Greenbuild 2012 - December 2012
By Kemp Harr
Greenbuild was held in San Francisco from November 14 to 16 at the Moscone Center. This was the 11th year for the Greenbuild International Conference and Expo, a function of the U.S. Green Building Council (USGBC), and the first time the conference has been held in California, a location that seems like a natural fit since California is a U.S. leader in the sustainability movement.
Early on, carpet companies were a significant part of the USGBC movement, and they were well represented at Greenbuild. Many of those early players—Mohawk, Milliken, Bentley Prince Street, J+J|Invision and Tandus—have disappeared from the Greenbuild floor. In fact, this year only two carpet companies were in attendance: Interface and Shaw Contract. Antron/Invista was absent as well, though DuPont was there talking about Sorona. On the hard surface side, Lyptus and USFloors were missing, though both companies have a strong green story to tell. One reason for this may be that the trade show and seminars compete for the attendees’ time at Greenbuild, and, with many notable seminars for CEU credit, the show floor is often somewhat sparse of attendees in comparison to other trade shows.
The conference featured many notable personalities. Co-hosts of MSNBC’s Morning Joe, Mika Brzezinski and Joe Scarborough, led the opening plenary and hosted panels featuring Twitter co-founder Biz Stone; mayor of Newark Cory Booker; urban revitalization strategist Majora Carter; environmentalist and author Paul Hawken; COO of Kohler, David Kohler; New York’s former governor, George Pataki; and Gavin Newson, lieutenant governor of California. Bill McDonough, founder of the cradle to cradle concept, was honored at the event and also served as the speaker at the closing event. In addition, he was on hand—along with actors Susan Sarandon and Meryl Streep—at The Cradle to Cradle Products Innovation Institute Gala on the first night of the show.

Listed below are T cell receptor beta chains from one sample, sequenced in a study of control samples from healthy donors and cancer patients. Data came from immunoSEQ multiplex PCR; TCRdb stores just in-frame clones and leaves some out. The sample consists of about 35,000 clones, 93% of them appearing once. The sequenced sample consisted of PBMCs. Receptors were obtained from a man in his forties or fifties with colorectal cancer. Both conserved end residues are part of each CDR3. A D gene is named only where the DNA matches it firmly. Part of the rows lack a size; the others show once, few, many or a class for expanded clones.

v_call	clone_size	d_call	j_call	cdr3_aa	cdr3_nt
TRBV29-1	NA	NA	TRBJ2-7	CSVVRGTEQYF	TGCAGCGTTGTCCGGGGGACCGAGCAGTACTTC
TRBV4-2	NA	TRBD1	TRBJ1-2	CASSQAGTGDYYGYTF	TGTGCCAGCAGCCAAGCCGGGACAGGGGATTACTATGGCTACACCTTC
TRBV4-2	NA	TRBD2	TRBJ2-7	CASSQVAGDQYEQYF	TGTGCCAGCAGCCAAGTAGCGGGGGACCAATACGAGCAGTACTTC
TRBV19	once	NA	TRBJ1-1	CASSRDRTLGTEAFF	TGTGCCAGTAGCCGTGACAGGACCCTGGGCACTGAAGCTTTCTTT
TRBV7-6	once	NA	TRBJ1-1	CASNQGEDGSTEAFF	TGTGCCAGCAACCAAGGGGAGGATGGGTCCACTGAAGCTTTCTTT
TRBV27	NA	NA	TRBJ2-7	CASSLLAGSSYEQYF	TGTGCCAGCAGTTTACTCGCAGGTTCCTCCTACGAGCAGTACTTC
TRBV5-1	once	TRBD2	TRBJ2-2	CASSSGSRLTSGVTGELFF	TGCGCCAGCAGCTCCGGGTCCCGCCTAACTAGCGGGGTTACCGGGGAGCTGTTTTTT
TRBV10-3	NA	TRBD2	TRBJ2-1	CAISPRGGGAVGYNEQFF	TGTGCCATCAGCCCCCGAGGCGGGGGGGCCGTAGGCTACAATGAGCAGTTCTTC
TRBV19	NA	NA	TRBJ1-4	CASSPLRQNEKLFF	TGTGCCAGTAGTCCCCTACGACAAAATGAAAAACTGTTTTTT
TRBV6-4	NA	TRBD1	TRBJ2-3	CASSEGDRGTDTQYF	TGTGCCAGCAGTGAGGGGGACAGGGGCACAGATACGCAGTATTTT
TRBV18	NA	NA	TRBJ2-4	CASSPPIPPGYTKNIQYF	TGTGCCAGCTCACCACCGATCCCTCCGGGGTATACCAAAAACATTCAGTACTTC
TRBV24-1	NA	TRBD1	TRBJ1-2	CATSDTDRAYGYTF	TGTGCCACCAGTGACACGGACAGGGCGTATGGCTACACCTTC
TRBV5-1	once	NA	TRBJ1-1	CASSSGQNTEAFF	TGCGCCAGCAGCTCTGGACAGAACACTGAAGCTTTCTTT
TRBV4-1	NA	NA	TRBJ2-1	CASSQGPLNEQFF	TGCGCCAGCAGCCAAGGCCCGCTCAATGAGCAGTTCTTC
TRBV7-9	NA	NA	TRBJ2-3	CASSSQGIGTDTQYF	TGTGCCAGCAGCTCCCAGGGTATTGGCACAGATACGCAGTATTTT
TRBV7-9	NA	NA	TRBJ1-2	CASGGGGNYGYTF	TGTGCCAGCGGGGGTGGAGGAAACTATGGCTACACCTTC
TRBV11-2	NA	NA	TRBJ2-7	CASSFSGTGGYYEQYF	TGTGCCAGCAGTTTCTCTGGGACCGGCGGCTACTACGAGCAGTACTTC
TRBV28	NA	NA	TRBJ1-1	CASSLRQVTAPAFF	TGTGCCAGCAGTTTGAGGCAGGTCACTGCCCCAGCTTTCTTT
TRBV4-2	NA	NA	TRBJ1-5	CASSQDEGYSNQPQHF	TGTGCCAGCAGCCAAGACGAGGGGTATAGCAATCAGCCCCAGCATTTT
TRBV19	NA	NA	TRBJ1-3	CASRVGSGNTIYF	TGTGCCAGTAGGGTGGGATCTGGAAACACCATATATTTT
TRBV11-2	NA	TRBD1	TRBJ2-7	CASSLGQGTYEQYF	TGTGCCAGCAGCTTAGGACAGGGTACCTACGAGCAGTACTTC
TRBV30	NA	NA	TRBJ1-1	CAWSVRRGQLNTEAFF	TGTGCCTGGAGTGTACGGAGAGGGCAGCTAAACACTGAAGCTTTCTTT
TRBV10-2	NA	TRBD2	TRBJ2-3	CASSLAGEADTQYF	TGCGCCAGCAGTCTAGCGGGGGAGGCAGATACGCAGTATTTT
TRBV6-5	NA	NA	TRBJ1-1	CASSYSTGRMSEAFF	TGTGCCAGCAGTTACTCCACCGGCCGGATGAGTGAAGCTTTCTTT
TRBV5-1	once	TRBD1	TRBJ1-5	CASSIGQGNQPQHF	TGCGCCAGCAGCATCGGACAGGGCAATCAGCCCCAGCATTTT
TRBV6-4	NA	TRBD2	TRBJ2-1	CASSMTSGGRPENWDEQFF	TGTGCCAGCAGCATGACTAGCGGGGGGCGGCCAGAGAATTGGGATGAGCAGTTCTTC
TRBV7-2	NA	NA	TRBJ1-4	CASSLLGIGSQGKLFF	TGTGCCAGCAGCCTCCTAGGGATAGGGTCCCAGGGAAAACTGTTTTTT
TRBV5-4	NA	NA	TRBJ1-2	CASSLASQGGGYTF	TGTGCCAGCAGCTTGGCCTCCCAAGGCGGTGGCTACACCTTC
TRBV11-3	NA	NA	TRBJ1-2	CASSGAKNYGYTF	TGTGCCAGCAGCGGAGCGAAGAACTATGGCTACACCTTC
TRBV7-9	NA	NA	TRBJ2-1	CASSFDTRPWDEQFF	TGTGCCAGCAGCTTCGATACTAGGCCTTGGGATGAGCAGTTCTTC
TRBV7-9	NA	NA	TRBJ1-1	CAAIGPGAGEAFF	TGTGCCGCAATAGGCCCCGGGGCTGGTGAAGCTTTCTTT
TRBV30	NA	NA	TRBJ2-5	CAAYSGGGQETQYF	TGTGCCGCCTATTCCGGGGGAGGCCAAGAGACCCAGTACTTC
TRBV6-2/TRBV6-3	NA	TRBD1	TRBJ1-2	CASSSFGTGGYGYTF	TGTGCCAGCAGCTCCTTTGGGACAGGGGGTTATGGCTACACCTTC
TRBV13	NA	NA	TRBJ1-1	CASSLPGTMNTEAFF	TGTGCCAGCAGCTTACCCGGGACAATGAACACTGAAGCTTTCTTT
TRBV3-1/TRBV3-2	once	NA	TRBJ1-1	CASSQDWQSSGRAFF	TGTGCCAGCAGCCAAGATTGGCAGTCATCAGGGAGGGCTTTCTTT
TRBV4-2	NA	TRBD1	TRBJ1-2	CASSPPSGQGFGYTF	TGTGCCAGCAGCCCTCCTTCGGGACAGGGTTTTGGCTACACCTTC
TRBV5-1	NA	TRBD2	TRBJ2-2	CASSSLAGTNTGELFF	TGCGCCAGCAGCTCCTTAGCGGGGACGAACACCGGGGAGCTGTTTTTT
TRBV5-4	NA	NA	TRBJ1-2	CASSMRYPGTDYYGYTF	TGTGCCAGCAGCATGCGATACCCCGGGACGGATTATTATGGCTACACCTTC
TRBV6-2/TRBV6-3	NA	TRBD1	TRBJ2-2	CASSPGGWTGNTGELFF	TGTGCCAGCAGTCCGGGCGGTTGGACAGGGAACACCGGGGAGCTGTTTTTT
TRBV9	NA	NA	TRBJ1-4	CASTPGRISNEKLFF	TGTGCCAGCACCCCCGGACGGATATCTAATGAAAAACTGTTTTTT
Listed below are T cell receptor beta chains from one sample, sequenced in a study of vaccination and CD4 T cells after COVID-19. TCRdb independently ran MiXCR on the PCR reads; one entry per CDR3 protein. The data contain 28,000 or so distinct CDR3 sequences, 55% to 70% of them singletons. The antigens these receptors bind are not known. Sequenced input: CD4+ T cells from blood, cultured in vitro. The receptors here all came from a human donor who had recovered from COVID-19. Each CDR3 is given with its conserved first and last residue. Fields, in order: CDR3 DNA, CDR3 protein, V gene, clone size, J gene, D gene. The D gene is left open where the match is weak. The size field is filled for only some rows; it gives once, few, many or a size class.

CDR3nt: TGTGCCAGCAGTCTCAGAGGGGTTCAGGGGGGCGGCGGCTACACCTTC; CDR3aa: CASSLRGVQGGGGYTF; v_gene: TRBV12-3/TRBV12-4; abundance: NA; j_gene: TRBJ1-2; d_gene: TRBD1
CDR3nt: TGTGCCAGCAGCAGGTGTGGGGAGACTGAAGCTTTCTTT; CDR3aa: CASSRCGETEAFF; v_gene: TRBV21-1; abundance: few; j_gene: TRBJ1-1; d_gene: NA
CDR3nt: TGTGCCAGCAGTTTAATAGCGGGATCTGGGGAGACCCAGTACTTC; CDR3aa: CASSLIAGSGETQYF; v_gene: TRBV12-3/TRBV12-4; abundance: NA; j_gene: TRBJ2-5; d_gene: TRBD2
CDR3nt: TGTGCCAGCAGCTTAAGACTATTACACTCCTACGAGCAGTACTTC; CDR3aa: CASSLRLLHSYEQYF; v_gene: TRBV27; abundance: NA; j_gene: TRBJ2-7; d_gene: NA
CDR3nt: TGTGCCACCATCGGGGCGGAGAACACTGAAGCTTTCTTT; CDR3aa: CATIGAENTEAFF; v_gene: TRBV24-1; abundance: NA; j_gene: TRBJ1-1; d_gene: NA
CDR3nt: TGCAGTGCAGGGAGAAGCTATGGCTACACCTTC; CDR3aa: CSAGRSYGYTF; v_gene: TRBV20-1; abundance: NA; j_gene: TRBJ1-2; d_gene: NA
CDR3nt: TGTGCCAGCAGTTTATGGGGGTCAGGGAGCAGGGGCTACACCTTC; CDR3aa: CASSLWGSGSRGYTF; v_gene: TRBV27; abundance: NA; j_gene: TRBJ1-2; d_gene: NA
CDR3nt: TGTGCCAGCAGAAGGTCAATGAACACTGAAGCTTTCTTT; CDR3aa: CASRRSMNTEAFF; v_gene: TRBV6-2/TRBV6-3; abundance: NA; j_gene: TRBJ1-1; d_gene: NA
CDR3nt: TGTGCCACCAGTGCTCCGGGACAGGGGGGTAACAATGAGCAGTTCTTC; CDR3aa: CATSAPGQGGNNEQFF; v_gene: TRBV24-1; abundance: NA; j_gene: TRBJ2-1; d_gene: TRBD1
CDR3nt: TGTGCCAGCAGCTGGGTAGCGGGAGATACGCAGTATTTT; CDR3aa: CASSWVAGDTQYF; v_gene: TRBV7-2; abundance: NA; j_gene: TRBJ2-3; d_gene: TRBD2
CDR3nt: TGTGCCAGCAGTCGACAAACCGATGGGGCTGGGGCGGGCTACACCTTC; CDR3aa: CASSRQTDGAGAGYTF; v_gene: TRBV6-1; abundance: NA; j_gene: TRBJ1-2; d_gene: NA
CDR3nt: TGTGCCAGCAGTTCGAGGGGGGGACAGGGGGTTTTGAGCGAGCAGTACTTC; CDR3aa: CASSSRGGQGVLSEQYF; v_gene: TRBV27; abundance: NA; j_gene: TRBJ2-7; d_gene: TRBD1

Last year, EPDs (environmental product declarations) were the talking point, and this year brought the advent of HPDs, health product declarations, which speak about a product’s impact on the humans inhabiting the space. These include standardized disclosure for product contents, emissions and health information. The program, the think tank of which is composed of A&D representatives from major firms, was first a pilot test program by 30 manufacturers and reviewed by 50 users. It was revised based on feedback from the pilot, and, as of last month, version 1.0 was made available for public use.
Armstrong was at Greenbuild talking about its new VCT reclamation program. The company sends a gaylord to a job site and collects all qualified product, not only Armstrong tile. There is no cost for the site contractor (they are actually saving money because they don’t have to dispose of the product themselves), and there are no minimums on quantity. ChromaSpin is a new VCT that is being made with material recycled through the program. It has 10% recycled content. ChromaSpin is a monolithic, layered jaspe chip visual, similar to Medintech. It is available in 32 colors.
Centiva’s Greenbuild message followed the themes of the event itself: lifecycle thinking and transparency. Regarding lifecycle thinking, the company emphasizes that its products are meant to have a long life with less energy, chemical and water used in their maintenance. And, at the end of life, they can be reclaimed.
In addition, Centiva holds third party product certifications, including FloorScore, which certifies the firm’s products as low VOC; Greenguard for its environmentally-friendly adhesives; and NSF 332, which looks at the full lifecycle of products from materials to end of life. Two of Centiva’s product lines, Contour and Victory, have been certified silver under this program.
Sister company of MP Global, CoMC sells floating porcelain and ceramic tiles with a plastic locking substrate, which eliminates the need for thinset. This means that at end of use CoMC products can be pulled up and reused or donated. CoMC’s tiles go to market under the names Snapstone, Avaire and Eclipse.
Crossville was the first tile company to attend Greenbuild, and this was its tenth year exhibiting there. The company had a Toto toilet in its booth as a prompt for starting a conversation about its Tile Take Back program partnership with Toto. Interestingly, all three players in this partnership were exhibiting—Crossville, Toto and SCS, the third party that certifies the process—and all three were talking about the program.
The company was also exhibiting its Limestone product, different limestone looks from across the world recreated in porcelain. Limestone is a hybrid commercial-residential offering. The product launched at NeoCon, but at Greenbuild the company was rolling out new sizes and shapes to increase installation options.